About 66% of adults in or near retirement don't understand how capital gains taxes affect their income in retirement, according to a recent Nationwide survey. The short answer is it won't have any impact on your retirement income unless you have some savings in a non-retirement investment account. But that doesn't mean that you don't pay any taxes on your retirement savings at all. Here's an overview of what you need to know about taxes in retirement.

Capital gains taxes

When you invest in a non-retirement investment account, you must pay taxes on any profit you make when you sell your investments. If you've held the investments for less than one year, this is considered a short-term gain and it is taxed at your standard income tax rate. But if you held the investment for a year or more, it then becomes subject to long-term capital gains tax instead.

Confused man looking at papers

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The amount you'll pay in long-term capital gains tax ranges from 0% to 20% and depends on your income and filing status. Here's a table to help you figure out how much you would owe on your 2018 taxes:

Tax Rate

Single

Married Filing Jointly

Married Filing Separately

Head of Household

0%

$0-$38,600

$0-$77,200

$0-$38,600

$0-$51,700

15%

$38,601-$425,800

$77,201-$479,000

$38,601-$239,500

$51,701-$452,400

20%

$425,801 or more

$479,001 or more

$239,501 or more

$452,401 or more

Data source: IRS.

Long-term capital gains tax rates are much lower than standard income tax rates, so holding your investments longer than a year is a simple way to reduce how much you'll owe in taxes. Depending on your annual income, you may be able to avoid taxes on your capital gains altogether.

Taxes on retirement savings

Traditional retirement accounts are tax-deferred, meaning that the money you contribute comes off of your taxable income this year but you have to pay taxes on your withdrawals in retirement. This can help you to reduce the amount that you owe in taxes because you'll likely be in a lower tax bracket in retirement than you are today. But the downside is that you don't get to take advantage of capital gains tax rates. Instead, you'll be taxed at standard income tax rates.

Then, there are Roth retirement accounts. Contributions to these accounts are made with after-tax dollars, so they do not come off of your taxable income this year, but the money is allowed to grow tax-free. You won't have to pay any money when you withdraw your Roth retirement savings, as long as you're over age 59 1/2 and the money has been in your account for at least five years.

How to minimize the taxes you owe on your retirement savings

The first step to lowering your taxes in retirement is to contribute to the right retirement accounts. Roth accounts are best for those just starting out in their careers and anyone who believes they're in a lower tax bracket now than they will be in retirement. If you believe you're in a higher tax bracket now than you will be in retirement, traditional retirement savings accounts are a better fit.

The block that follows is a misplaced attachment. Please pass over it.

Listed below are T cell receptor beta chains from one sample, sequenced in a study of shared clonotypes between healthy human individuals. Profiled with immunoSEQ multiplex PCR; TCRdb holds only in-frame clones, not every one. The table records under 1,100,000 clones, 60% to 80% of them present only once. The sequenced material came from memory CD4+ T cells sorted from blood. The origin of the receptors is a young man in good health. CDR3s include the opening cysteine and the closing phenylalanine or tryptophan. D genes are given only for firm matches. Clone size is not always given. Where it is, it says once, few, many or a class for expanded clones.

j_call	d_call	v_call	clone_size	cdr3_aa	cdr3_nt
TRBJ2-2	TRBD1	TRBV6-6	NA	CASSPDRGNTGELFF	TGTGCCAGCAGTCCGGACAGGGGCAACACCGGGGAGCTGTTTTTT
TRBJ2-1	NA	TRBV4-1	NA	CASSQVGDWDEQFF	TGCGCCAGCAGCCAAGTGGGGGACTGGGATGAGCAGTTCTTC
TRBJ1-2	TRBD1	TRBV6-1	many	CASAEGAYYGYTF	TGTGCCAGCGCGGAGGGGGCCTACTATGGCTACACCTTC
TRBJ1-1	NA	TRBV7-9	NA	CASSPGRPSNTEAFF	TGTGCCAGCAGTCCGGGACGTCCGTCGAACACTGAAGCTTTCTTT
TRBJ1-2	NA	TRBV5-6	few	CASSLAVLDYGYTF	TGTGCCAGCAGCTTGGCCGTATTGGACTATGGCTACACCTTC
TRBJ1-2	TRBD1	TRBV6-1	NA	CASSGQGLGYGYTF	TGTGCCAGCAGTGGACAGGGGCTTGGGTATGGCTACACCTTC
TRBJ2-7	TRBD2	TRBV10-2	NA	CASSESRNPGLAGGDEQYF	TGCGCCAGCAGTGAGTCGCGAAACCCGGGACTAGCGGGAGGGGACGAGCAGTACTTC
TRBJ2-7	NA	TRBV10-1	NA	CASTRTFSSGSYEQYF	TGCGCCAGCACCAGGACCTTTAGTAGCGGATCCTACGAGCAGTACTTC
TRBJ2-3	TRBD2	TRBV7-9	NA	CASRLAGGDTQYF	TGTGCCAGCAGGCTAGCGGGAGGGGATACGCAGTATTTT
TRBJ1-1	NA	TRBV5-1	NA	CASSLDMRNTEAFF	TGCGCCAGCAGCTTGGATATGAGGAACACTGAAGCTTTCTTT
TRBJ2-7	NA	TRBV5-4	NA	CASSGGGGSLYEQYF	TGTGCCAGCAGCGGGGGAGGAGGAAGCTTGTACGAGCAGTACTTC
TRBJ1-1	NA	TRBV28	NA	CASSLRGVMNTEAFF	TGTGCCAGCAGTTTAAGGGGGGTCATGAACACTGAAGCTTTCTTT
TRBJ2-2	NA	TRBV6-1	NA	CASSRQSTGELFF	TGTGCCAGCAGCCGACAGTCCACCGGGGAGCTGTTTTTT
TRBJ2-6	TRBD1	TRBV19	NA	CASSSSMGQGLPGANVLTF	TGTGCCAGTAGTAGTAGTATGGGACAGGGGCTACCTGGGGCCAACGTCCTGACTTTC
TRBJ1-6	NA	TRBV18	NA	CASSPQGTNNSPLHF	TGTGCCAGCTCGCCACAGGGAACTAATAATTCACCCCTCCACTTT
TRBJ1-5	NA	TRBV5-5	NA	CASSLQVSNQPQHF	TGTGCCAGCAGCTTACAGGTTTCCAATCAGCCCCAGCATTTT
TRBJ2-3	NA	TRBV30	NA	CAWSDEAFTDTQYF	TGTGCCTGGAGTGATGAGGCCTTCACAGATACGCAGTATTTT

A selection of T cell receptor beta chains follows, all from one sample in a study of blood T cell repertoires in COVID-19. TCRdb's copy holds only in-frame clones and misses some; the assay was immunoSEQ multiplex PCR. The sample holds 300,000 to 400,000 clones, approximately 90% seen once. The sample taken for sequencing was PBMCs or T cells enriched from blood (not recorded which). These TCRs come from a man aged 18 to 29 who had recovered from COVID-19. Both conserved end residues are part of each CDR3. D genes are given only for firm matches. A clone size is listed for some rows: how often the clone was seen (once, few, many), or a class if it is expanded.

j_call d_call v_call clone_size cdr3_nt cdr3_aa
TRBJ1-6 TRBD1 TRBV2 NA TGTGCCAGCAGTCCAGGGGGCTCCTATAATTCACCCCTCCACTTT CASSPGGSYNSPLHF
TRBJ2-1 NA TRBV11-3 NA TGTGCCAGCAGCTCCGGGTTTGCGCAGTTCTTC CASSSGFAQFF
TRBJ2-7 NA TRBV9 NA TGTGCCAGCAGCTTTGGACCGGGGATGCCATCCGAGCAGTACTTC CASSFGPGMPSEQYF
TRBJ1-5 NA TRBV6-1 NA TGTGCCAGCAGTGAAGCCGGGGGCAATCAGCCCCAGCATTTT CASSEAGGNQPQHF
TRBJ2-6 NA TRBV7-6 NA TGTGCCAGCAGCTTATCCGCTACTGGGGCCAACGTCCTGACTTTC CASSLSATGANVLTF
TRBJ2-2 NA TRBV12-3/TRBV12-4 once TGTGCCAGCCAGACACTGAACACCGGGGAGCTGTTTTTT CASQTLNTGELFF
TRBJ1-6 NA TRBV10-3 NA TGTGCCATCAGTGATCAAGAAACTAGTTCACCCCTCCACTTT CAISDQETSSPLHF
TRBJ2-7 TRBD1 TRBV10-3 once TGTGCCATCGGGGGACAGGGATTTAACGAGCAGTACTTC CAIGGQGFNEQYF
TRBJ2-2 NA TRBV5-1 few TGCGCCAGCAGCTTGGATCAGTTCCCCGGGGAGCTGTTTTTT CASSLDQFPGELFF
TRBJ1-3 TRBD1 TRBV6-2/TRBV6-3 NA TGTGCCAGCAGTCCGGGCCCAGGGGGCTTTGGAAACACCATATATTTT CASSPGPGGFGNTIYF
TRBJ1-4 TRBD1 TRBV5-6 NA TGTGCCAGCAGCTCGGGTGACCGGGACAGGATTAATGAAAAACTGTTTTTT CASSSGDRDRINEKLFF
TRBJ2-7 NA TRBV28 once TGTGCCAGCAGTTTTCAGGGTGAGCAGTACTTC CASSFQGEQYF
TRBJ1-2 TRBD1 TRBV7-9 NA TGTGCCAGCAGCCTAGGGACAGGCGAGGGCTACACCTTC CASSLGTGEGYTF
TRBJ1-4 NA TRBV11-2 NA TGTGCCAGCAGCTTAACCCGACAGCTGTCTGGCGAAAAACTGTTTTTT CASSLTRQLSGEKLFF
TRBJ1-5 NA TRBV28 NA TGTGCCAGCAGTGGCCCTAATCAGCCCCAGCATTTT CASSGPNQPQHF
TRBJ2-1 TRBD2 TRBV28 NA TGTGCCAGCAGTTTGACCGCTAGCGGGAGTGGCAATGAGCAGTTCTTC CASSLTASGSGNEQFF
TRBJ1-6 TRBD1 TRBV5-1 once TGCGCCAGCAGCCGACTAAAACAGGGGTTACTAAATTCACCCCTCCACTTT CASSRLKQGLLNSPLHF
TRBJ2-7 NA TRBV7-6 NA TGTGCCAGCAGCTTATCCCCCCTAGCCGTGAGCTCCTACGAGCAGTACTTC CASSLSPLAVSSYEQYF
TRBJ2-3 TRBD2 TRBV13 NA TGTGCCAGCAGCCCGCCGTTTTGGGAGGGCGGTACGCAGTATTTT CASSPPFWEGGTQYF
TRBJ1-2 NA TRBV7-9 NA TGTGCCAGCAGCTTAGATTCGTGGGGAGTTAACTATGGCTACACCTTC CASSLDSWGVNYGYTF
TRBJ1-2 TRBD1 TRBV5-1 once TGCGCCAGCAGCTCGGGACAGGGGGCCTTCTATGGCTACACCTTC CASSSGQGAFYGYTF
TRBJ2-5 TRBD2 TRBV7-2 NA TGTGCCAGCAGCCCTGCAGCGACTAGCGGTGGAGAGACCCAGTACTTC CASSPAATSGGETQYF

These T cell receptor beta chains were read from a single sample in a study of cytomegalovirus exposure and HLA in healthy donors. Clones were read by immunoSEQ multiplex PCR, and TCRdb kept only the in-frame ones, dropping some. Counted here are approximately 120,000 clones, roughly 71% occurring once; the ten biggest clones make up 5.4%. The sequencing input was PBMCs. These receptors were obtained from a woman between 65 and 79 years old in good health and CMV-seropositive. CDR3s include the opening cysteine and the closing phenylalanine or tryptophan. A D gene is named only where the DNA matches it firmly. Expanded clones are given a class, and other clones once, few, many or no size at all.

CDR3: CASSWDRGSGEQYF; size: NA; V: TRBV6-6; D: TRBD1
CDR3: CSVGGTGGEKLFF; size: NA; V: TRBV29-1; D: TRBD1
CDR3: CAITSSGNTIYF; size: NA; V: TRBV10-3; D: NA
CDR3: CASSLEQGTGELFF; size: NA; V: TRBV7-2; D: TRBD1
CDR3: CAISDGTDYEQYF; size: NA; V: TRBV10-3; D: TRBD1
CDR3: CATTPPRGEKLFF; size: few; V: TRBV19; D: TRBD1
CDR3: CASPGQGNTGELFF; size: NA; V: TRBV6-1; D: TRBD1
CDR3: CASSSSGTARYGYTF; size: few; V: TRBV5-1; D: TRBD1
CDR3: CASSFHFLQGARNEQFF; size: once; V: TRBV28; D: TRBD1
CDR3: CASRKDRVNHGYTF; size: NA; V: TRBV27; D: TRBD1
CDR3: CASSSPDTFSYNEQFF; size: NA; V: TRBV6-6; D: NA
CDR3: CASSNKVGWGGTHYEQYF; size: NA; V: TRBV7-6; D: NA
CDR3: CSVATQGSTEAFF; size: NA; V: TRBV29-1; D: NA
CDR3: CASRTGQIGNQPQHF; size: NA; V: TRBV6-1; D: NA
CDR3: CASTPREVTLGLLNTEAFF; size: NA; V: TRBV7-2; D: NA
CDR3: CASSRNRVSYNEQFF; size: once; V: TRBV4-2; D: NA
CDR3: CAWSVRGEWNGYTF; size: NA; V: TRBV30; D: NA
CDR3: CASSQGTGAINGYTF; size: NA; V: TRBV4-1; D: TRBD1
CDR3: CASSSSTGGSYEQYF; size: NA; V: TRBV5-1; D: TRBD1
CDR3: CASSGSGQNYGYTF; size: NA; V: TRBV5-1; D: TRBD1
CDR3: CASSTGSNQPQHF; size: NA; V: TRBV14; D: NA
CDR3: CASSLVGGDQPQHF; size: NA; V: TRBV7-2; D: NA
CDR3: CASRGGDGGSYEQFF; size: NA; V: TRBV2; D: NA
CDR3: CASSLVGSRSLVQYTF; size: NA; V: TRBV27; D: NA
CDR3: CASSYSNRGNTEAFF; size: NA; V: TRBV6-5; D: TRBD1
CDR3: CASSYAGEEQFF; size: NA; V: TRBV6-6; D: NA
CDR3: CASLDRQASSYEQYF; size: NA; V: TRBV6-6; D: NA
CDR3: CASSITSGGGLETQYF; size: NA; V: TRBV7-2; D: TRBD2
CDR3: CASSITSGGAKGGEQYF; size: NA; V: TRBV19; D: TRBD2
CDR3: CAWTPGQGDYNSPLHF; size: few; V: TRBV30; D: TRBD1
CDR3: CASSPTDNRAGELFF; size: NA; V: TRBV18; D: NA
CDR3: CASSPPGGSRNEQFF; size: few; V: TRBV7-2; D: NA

You're allowed to contribute up to $18,500 to a 401(k) in 2018 and $5,500 to an IRA in 2018. Adults 50 and older may contribute up to $24,500 to a 401(k) and $6,500 to an IRA. If you plan to contribute more than this, the extra will have to go in a non-retirement investment account. These accounts are funded with after-tax dollars and you will also have to pay taxes on your capital gains, but you can minimize how much by holding your investments for at least a year before selling.

Then, you have to think about how you're going to sequence your withdrawals in retirement. There are many approaches to this. Some people like to delay their Roth savings for as long as possible to take advantage of the tax-free growth, but this could raise your taxes during the early years of your retirement if you're relying heavily on your traditional retirement savings. Others like to take a proportional approach where, for example, if they have $750,000 in traditional retirement savings and $250,000 in Roth savings, they would withdraw 75% of their living expenses from traditional savings and 25% from Roth savings.

Remember, tax brackets change, so your plan must also be flexible. If the income threshold for your tax bracket rises, you may want to withdraw a little more from your traditional retirement savings than you had planned in order to conserve your Roth savings. If you run into any questions about the best plan of action, you may want to seek out a tax or financial advisor that can give you specific advice for your situation.

It's difficult to predict exactly how much you'll owe in taxes in retirement, but it's important that you have some idea so that you aren't in for an unexpected surprise come tax time. By keeping these tips in mind, you should be able to minimize your taxes and keep more of your savings for yourself.

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